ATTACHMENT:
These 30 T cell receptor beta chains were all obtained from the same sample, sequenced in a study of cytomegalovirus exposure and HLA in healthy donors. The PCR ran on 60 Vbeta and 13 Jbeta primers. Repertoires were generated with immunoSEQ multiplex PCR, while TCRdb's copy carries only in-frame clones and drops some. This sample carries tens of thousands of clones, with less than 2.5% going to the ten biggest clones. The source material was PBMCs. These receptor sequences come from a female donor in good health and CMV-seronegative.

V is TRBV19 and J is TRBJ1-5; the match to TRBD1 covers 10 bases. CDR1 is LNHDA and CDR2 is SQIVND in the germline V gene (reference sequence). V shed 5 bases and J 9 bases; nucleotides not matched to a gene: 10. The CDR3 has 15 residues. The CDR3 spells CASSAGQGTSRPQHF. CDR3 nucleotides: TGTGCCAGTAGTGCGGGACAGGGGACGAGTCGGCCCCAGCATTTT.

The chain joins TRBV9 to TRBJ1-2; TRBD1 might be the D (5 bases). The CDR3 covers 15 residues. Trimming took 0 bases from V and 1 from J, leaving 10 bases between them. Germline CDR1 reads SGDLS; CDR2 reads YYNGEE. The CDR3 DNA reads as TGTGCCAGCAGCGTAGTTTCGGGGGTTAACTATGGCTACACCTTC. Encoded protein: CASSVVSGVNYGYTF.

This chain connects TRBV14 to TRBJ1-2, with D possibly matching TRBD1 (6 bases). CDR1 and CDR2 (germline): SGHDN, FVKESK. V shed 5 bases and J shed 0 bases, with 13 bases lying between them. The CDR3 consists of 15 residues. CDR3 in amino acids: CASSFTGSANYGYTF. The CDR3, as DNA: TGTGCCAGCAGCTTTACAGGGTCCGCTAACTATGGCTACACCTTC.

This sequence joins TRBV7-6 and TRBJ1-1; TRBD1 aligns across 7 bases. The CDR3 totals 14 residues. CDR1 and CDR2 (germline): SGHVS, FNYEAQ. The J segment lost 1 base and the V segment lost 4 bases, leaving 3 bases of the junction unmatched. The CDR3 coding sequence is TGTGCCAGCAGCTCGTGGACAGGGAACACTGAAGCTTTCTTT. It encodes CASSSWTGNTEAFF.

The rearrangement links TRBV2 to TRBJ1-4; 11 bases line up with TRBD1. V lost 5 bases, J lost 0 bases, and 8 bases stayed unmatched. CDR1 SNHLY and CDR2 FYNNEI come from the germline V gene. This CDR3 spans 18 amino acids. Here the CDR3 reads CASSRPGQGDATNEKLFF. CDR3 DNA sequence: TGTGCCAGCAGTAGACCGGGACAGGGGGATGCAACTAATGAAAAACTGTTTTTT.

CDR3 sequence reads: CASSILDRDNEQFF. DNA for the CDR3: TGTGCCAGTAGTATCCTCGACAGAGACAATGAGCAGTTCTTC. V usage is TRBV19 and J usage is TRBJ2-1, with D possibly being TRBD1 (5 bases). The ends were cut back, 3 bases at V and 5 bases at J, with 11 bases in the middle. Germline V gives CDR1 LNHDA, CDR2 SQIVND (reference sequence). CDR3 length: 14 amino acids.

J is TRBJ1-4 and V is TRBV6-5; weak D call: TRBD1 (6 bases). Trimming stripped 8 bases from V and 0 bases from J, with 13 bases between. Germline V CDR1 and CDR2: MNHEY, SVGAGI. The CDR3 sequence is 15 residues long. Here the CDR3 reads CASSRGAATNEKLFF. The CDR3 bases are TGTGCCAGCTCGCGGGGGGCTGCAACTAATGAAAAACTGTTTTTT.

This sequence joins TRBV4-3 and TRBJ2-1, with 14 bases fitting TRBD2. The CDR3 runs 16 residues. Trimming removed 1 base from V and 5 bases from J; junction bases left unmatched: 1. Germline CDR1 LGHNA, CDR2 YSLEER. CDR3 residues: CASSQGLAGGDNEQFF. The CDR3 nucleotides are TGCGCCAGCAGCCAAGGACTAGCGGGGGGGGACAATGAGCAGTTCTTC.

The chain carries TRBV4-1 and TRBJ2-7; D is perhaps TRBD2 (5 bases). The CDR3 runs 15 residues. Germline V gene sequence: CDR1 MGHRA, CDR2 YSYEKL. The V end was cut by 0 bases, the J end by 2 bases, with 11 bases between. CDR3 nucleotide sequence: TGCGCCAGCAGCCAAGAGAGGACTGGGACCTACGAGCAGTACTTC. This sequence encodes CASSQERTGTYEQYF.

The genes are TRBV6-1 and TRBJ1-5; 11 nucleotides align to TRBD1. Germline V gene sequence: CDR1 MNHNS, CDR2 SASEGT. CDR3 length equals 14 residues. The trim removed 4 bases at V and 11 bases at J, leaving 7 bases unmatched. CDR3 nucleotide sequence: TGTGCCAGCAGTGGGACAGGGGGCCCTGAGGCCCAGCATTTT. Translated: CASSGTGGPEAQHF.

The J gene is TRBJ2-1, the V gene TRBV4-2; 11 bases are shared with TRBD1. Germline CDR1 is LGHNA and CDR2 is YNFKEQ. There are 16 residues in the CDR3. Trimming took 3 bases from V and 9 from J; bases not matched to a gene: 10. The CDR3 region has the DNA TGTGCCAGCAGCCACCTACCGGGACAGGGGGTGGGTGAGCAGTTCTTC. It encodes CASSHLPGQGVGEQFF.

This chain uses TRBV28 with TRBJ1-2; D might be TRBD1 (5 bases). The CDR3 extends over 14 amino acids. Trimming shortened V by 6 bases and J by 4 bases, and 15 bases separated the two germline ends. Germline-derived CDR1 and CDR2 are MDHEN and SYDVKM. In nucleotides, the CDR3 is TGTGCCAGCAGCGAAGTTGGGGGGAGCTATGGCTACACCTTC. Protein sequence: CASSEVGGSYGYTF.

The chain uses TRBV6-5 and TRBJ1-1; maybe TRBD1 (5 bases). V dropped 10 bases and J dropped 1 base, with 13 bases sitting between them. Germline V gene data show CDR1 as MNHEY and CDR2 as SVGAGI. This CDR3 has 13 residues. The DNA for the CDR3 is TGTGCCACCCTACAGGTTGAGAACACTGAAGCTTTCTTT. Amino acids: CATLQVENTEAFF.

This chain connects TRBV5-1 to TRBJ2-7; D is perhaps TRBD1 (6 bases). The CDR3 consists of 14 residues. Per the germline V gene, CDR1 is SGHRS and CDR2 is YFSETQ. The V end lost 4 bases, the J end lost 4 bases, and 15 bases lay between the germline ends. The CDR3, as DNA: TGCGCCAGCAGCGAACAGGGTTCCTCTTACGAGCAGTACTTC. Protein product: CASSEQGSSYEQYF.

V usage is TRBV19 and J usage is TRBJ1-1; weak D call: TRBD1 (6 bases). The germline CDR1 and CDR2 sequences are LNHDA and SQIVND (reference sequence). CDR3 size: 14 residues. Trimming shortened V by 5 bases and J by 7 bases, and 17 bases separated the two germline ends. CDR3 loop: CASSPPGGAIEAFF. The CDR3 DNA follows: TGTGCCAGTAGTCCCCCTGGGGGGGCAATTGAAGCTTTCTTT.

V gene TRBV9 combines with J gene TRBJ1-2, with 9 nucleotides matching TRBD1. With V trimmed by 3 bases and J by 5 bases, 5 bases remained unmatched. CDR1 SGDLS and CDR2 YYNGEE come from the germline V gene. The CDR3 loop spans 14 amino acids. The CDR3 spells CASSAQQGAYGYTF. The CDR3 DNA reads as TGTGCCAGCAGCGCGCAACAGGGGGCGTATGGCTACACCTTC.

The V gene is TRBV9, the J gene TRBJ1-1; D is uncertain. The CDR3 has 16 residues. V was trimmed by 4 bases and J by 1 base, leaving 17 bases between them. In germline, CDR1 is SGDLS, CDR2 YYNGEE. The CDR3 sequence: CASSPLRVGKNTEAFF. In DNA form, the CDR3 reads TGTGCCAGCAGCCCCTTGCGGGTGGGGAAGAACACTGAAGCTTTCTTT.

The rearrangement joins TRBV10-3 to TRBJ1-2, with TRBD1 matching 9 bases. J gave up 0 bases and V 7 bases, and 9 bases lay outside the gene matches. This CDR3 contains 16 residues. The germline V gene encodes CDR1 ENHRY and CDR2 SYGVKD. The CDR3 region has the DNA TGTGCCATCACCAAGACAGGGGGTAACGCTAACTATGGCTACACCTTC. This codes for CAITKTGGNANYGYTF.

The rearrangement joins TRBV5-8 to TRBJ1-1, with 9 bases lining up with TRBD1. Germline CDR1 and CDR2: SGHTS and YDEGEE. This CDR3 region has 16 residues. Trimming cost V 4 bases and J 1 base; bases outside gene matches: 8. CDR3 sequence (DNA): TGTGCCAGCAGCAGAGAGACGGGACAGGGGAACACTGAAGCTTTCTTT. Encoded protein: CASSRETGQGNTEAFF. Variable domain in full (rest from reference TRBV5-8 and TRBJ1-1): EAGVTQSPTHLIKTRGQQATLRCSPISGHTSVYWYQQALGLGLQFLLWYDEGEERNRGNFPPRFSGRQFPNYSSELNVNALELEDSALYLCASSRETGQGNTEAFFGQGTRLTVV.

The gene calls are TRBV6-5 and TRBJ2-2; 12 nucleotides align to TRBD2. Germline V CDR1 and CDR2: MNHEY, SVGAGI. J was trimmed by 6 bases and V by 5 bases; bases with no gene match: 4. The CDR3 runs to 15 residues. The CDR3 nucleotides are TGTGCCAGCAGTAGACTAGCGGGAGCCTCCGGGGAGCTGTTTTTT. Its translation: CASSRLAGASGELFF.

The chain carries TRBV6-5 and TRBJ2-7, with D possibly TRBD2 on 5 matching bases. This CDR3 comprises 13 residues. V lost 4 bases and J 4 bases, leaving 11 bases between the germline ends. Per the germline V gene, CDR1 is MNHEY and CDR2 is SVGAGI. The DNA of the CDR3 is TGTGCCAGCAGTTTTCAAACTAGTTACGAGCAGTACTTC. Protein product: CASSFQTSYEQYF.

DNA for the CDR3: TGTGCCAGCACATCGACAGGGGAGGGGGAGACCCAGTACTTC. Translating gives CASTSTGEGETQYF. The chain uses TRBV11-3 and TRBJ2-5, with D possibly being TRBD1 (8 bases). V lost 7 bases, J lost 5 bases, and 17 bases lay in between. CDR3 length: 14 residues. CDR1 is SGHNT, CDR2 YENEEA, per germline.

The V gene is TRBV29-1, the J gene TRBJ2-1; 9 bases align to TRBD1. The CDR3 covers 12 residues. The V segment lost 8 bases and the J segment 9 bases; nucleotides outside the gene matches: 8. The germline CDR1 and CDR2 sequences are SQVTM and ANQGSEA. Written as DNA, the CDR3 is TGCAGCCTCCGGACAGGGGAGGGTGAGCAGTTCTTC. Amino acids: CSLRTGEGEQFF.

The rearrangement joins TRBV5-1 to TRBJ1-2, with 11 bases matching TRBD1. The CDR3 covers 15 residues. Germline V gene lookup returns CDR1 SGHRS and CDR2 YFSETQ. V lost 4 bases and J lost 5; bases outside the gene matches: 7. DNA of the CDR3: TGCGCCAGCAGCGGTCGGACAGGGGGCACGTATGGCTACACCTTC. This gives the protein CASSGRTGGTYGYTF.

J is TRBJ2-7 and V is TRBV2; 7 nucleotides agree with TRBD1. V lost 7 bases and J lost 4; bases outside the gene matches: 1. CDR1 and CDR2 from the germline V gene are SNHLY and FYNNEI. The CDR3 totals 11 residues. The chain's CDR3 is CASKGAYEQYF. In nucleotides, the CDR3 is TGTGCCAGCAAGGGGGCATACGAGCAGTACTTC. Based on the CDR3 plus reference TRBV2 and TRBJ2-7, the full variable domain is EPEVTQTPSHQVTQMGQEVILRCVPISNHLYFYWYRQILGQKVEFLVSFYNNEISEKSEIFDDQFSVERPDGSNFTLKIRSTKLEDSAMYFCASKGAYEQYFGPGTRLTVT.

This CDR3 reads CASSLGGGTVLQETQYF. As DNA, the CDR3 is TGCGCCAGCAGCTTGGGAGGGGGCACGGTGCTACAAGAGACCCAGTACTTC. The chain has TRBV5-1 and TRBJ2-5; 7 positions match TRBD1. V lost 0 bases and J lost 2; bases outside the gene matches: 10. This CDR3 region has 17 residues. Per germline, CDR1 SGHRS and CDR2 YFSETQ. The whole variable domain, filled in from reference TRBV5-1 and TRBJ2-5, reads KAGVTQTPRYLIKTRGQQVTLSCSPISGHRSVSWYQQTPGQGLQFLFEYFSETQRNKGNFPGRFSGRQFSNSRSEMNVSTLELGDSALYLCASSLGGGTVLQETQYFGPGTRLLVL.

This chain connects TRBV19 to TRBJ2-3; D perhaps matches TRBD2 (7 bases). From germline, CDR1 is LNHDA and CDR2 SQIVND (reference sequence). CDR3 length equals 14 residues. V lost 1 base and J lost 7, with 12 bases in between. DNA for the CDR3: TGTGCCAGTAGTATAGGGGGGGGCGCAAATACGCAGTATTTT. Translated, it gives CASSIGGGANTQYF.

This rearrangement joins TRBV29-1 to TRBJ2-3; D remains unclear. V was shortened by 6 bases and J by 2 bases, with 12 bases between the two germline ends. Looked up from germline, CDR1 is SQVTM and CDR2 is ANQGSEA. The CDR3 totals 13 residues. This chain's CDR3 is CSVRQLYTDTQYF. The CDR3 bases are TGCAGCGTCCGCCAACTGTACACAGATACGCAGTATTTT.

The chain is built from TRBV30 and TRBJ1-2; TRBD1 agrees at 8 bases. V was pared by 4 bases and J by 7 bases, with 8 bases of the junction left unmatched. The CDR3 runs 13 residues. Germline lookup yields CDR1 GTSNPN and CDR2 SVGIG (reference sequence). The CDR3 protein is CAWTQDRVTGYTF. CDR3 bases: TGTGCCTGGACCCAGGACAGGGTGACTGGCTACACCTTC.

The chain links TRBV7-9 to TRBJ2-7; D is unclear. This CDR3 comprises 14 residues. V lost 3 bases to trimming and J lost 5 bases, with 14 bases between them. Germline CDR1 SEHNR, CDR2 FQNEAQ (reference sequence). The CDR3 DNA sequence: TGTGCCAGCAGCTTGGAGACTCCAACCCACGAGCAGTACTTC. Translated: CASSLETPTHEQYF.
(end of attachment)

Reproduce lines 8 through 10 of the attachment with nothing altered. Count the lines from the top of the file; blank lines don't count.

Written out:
J is TRBJ1-4 and V is TRBV6-5; weak D call: TRBD1 (6 bases). Trimming stripped 8 bases from V and 0 bases from J, with 13 bases between. Germline V CDR1 and CDR2: MNHEY, SVGAGI. The CDR3 sequence is 15 residues long. Here the CDR3 reads CASSRGAATNEKLFF. The CDR3 bases are TGTGCCAGCTCGCGGGGGGCTGCAACTAATGAAAAACTGTTTTTT.

This sequence joins TRBV4-3 and TRBJ2-1, with 14 bases fitting TRBD2. The CDR3 runs 16 residues. Trimming removed 1 base from V and 5 bases from J; junction bases left unmatched: 1. Germline CDR1 LGHNA, CDR2 YSLEER. CDR3 residues: CASSQGLAGGDNEQFF. The CDR3 nucleotides are TGCGCCAGCAGCCAAGGACTAGCGGGGGGGGACAATGAGCAGTTCTTC.

The chain carries TRBV4-1 and TRBJ2-7; D is perhaps TRBD2 (5 bases). The CDR3 runs 15 residues. Germline V gene sequence: CDR1 MGHRA, CDR2 YSYEKL. The V end was cut by 0 bases, the J end by 2 bases, with 11 bases between. CDR3 nucleotide sequence: TGCGCCAGCAGCCAAGAGAGGACTGGGACCTACGAGCAGTACTTC. This sequence encodes CASSQERTGTYEQYF.